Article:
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I am not really sure it is possible in JavaScript, so I thought I'd ask. :)

Say we have 100 requests to be done and want to speed things up.

What I was thinking of doing is:

  • Create a loop that will launch the first 5 ajax calls
  • Wait until they all return (success - call a function to update the dom / error) - not sure how, maybe with a global counter?
  • Repeat until all requests are done.

Considering browser JavaScript does not support thread, can we "exploit" the async functionality to do that? Do you think it would work, or there are inherent problems doing that in JavaScript?

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Added php tag, since it might be relevant for a good solution. – BGerrissen Nov 21 '10 at 23:17
BGerrissen: Ok, PHP is widely used for web server side scripting and such, but this question is absolutely not related to PHP! – Frunsi Nov 21 '10 at 23:25
@frunsi For Java DWR speeds up concurrent Ajax request quite nicely, there must be a PHP equivalent. So PHP can most definatly be relevant, the question is mostly "want to speed things up" and there might be other PHP developers that can help this PHP developer. – BGerrissen Nov 21 '10 at 23:34
Wait, I'm confused. Should every client side Ajax question be tagged with PHP then? – Juhana Nov 21 '10 at 23:40
@Juhana, Nah, in the comment thread of my awnser, PHP on the backend was mentioned ;) – BGerrissen Nov 21 '10 at 23:42

3 Answers 3

up vote 1 down vote accepted

I'd say, the comment from Dancrumb is the "answer" to this question, but anyway...

Current browsers do limit HTTP requests, so you can even easily just start all 100 request immediately, and the browser will take care of sending those requests as fast as possible, but limited to a decent number of parallel requests.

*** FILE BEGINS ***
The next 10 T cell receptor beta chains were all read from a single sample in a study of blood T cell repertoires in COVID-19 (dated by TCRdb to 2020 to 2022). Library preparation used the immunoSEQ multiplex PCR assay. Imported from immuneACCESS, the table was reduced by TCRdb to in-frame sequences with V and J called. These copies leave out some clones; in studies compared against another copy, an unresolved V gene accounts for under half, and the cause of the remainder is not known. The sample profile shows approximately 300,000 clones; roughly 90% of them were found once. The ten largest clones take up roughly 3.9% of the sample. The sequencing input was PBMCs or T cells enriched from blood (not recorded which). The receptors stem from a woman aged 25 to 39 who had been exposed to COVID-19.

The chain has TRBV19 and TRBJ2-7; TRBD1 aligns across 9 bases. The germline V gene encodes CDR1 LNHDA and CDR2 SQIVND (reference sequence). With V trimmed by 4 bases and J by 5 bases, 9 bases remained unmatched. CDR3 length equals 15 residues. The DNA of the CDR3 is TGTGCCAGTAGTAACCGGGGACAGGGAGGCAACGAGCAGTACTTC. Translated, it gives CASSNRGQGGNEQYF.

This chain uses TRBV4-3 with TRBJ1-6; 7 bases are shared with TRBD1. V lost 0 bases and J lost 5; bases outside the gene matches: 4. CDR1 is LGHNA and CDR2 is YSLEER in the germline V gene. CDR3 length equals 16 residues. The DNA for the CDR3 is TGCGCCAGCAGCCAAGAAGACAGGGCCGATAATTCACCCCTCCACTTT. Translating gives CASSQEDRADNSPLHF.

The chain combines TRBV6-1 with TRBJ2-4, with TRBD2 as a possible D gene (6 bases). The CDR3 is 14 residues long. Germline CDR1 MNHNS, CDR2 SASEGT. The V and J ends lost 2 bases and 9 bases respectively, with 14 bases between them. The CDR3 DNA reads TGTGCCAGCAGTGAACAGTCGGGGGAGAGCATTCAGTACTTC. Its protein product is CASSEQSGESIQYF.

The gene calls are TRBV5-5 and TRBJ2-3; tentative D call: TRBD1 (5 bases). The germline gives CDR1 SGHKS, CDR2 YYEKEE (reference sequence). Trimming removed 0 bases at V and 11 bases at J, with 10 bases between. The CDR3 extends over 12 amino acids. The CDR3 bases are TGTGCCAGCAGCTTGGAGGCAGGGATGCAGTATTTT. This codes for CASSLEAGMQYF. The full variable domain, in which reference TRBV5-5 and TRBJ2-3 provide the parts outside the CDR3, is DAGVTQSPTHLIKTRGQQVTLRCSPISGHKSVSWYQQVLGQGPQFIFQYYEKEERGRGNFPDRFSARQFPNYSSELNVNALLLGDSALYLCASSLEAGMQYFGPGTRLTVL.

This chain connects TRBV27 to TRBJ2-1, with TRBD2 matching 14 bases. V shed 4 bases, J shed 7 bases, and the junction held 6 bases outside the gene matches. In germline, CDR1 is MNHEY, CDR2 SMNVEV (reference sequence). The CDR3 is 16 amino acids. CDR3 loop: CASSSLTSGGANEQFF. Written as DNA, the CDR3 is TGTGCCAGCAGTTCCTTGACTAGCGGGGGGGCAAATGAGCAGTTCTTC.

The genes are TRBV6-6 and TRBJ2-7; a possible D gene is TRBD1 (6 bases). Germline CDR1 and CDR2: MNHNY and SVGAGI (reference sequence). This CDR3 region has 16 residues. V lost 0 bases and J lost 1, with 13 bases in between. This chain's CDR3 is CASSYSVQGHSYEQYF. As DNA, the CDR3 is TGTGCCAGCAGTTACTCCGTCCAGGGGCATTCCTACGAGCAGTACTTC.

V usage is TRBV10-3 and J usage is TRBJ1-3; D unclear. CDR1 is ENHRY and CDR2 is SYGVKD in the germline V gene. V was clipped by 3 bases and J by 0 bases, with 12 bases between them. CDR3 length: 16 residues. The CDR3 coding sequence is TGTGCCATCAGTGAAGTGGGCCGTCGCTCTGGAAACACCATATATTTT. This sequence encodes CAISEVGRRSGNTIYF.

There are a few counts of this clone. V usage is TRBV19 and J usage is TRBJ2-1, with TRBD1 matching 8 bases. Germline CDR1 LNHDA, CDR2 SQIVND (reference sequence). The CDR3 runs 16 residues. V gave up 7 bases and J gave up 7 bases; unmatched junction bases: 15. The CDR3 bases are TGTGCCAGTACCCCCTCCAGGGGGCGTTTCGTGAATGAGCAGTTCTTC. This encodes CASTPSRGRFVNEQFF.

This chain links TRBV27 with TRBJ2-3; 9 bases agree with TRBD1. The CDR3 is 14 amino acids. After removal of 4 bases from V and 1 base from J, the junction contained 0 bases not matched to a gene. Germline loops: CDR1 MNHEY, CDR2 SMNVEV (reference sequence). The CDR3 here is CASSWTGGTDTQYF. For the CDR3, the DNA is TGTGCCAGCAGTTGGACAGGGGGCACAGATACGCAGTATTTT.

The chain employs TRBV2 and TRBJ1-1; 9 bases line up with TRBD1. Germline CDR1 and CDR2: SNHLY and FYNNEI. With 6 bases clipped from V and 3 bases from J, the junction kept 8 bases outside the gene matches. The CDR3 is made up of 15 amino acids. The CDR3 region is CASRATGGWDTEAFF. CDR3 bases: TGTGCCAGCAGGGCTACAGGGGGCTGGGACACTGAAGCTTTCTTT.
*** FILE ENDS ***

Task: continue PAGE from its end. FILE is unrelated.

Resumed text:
So, just start them all immediately and trust on the browser.

However, this may change in the future (the number of parallel requests that a browser sends increases as end-user internet bandwidth increases and technology advances).

EDIT: you should also think and read about the meaning of "asynchronous" in a javascript context.. asynchronous here just means that you give up control about something to some other part of a system. so "sending" an async request just means, that you tell the browser to do so! you do not control the browser, you just tell it to send that request and please notify me about the outcome.

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So, a simple loop to execute them all and let the browser handle the limiting/queuing itself. Sounds nice. :) Thank you. – johnjohn Nov 21 '10 at 23:13
@john: exactly :) at least try this first and check if it works fine for your application (whether server can handle it and whether browsers parallel request limits are satisfactory for your usage scenario) – Frunsi Nov 21 '10 at 23:25

It's actually slower to break up 100 requests and batch post them 5 at a time whilst waiting for them to complete till you send the next batch. You might be better off simply sending 100 requests, remember JavaScript is single threaded so it can only resolve 1 response at a time anyways.

A better way is set up a batch request service that accepts something like:


And so on. Basically you send multiple requests in a single HTTP request. The response of such a request would look like: